While focusing on eating all quality macronutrients is important (fat, protein, carbohydrates), protein is the building block of our cells. We need quality protein to keep our systems working properly and efficiently. According to an article released by the American Heart Association in 2005, a diet high in quality protein sources is linked to a decrease in blood pressure. A minimum protein requirement would be approximately 20 grams of protein per meal, although for hypertensive individuals, this should most likely be higher. Be sure your protein sources are coming from high quality, organic meats (beef, lamb, poultry, fish). Fish is an especially good source, as managing appropriate Omega 3:Omega 6 fatty acid ratios are essential in managing hypertension. This ratio is so important that if adequate fish intake is not possible (3-4 servings/wk), a quality cod liver oil supplement is highly recommended. For vegetarians, 1 tbsp. of flax oil/day has been shown to significantly lower high blood pressure (bauman college 2010). Vegetable sources of protein should include whole grains, legumes, and organic eggs.

Micronutrients: Potassium and Salt (Na:K ratio)

The Potassium:Salt ratio is critical in managing HBP (high blood pressure). Of course, all nutrient dense foods act as medicine and work wonders for combating HBP, but potassium is one of the most important. According to Joseph Pizzorno and Michael Murray, naturopathic physicians and authors of the "Textbook of Natural Medicine," the typical North American consumes too little potassium and too much sodium, in a ratio of 1 to 2. Studies suggest the optimal potassium-to-sodium ratio is at least 5 to 1 and perhaps as much as 100 to 1. Consume vegetables and fruits to increase intake of potassium. Fruits and vegetables are also rich in fiber and antioxidants. Foods high in potassium include all meats, dairy, and fish, avocados, fresh apricots, bananas, leafy greens, potatoes (with the skin), prunes, kiwis, canataloupes, winter squash, and more.

Phytonutrient: Garlic

For those of you who have followed my blog, you know in what high esteem I hold garlic! It is, among many other things, a natural remedy for HBP. In a meta-analysis of seven randomized controlled trials of garlic supplements, three trials showed a significant reduction in systolic blood pressure and four in diastolic blood pressure ( So how does it work? Garlic dilates the muscles of blood vessels, therefore helping in lowering blood pressure. It achieves this through a compound called adenosine, which aids in vasodilation and is also a muscle relaxant. While both cooked and raw can be beneficial, garlic in its raw form is more potent. Garlic also interferes with the formation of blood clots and helps in reducing cholesterol.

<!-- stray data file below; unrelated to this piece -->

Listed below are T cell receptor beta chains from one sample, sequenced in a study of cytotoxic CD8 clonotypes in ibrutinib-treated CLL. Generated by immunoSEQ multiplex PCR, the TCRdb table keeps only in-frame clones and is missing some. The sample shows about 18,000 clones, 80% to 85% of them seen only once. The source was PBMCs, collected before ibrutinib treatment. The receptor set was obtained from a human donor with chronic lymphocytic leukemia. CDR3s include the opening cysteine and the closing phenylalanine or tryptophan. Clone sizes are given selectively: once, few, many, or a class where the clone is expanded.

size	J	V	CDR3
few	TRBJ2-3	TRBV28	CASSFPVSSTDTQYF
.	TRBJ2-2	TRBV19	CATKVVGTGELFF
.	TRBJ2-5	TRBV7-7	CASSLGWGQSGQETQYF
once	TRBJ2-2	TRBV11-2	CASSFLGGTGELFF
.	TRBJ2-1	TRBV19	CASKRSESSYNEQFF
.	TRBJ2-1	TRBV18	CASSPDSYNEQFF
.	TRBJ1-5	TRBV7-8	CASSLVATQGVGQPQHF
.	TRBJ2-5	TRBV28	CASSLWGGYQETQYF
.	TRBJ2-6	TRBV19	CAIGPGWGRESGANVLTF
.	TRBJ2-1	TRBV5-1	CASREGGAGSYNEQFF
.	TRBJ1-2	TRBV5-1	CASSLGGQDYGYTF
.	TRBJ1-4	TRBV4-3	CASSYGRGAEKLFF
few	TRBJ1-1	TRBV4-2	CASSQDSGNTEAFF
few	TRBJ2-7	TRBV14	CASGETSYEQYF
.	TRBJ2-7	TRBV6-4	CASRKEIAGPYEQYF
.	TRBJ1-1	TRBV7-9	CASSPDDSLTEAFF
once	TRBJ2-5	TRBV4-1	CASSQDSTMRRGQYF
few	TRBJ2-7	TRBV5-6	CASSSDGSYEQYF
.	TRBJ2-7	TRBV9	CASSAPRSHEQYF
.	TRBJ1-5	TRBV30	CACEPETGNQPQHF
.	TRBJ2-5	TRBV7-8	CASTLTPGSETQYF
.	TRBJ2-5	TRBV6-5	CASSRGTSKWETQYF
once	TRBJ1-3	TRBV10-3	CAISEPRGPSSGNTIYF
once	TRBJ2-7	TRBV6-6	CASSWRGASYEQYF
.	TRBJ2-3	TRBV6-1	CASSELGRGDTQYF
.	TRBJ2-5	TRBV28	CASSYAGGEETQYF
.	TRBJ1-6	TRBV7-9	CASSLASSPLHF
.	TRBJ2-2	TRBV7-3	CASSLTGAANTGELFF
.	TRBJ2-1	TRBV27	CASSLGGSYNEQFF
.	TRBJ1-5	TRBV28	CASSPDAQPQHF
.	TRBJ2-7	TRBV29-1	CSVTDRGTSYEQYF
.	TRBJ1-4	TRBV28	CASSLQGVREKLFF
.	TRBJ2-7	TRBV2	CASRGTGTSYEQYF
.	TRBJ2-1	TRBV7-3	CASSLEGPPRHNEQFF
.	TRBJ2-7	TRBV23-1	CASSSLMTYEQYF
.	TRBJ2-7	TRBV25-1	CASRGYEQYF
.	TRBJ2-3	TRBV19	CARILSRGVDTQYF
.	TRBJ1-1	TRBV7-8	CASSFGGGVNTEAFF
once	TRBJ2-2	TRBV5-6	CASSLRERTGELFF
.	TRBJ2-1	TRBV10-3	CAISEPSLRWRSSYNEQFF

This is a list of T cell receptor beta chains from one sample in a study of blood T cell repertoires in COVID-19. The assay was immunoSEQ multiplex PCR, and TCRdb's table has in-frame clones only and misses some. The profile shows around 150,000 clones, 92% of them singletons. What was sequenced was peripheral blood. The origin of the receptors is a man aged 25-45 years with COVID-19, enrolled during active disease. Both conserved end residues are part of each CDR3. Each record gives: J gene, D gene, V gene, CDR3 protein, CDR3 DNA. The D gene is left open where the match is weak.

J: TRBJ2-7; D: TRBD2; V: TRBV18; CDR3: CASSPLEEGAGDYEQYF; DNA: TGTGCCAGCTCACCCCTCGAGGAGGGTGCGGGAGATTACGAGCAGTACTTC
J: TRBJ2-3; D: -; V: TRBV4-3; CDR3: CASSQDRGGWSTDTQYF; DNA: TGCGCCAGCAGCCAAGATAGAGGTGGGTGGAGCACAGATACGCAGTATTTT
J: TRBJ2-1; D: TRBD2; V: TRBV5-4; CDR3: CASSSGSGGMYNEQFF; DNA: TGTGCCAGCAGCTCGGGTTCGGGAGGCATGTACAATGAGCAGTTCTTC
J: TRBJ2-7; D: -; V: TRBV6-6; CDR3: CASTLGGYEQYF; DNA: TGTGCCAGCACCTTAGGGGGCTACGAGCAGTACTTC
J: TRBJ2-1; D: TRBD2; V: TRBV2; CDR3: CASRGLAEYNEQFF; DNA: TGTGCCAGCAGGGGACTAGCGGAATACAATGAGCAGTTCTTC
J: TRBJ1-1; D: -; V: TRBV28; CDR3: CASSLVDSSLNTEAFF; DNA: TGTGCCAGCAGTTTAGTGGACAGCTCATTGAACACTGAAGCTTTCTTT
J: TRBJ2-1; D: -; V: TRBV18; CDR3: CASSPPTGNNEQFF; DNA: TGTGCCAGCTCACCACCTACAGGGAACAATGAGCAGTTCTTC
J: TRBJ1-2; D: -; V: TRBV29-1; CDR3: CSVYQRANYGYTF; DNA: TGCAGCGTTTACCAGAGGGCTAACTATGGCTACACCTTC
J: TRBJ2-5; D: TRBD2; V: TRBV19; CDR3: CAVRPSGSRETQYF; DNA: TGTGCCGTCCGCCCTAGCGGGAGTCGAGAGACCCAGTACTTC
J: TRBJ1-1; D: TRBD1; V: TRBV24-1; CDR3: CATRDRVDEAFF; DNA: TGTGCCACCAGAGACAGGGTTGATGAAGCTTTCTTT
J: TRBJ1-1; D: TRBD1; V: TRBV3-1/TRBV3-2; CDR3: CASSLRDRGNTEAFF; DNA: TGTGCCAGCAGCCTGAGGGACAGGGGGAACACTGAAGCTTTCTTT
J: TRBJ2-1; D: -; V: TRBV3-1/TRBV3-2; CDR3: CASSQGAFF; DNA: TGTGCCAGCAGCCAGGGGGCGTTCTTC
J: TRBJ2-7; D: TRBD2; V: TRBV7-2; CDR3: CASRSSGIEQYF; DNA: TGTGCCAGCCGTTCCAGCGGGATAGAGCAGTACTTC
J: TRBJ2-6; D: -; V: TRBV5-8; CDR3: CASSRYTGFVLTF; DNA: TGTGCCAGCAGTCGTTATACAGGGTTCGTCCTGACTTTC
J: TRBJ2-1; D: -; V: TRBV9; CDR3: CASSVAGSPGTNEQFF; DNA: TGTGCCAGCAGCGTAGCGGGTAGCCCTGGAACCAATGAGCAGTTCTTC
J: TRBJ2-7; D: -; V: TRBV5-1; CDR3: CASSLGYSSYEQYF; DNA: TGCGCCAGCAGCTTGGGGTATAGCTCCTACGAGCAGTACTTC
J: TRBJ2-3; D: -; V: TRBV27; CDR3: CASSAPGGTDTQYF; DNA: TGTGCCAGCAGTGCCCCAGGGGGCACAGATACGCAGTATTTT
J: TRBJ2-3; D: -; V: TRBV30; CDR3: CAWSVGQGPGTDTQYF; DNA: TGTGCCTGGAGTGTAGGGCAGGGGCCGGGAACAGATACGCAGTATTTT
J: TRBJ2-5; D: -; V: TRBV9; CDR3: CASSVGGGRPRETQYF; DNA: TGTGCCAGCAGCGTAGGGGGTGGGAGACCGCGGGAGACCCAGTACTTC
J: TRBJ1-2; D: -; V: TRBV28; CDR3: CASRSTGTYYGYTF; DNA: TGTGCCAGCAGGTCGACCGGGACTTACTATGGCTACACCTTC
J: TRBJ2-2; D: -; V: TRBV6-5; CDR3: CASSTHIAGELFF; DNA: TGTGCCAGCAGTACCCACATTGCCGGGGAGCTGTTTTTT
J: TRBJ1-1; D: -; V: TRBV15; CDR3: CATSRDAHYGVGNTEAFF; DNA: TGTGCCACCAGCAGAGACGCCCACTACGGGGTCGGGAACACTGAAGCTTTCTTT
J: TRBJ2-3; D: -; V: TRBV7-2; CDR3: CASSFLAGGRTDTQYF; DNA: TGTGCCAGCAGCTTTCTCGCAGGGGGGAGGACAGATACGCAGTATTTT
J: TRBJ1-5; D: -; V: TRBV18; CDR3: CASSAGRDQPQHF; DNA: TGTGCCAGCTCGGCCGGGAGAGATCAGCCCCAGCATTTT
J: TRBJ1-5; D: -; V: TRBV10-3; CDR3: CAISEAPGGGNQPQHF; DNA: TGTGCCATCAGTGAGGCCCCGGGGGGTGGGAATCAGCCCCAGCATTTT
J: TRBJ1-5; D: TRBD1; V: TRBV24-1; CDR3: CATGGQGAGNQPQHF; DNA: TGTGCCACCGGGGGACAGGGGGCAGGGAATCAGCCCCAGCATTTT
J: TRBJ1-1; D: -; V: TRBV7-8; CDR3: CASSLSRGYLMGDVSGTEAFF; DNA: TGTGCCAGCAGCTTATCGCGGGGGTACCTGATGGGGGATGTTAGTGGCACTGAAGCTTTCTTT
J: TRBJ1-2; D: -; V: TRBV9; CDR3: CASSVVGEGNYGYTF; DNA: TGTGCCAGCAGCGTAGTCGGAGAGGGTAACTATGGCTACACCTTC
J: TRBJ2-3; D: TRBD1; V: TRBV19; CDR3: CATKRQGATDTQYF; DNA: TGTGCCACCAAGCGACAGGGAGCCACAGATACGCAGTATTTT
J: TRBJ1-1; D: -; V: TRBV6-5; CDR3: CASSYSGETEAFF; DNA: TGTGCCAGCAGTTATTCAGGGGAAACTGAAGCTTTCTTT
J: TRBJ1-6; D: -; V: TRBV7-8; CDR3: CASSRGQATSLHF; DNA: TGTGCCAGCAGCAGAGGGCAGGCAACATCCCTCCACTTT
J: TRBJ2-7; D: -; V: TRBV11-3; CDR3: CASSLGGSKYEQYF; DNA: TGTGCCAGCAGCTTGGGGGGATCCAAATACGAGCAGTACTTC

Friday, February 18, 2011

How Canola Oil is Made....Prepare to be AMAZED!!

So, after a blogging hiatus of sorts due to my personal trainer certification exam that I've been madly studying for (and passed yesterday!!!), I am back in action with quite a disturbing video about how canola oil is made. For those of you who have been reading my blog for awhile, you know why canola oil is bad news. Remember: it is highly refined. It is also a polyunsaturated fat, which means it is a delicate fatty acid which is very sensitive to heat. After watching this video, it is clear that canola oil is exposed to extremely high heat during the extraction/processing period, and is therefore rancid before even hitting the shelves. We then cook with it at high temperatures, further oxidizing the oil. Oxidized (rancid) oils cause free radicals to form in our bodies, which damage cells. This is probably review, but if not, please read my previous blog post on good/bad fats.

And remember, good fats include coconut oil (the absolute best for everything, in my book), olive oil (but not on high heat), bacon fat (from good quality bacon), flax oil (again not to cook with), and butter (organic, grass fed whenever possible). The coconut oil, butter, and bacon fat are great for cooking because their naturally saturated state makes them more stable and less sensitive to oxidation.

With that said, check out this video! YUCK!!!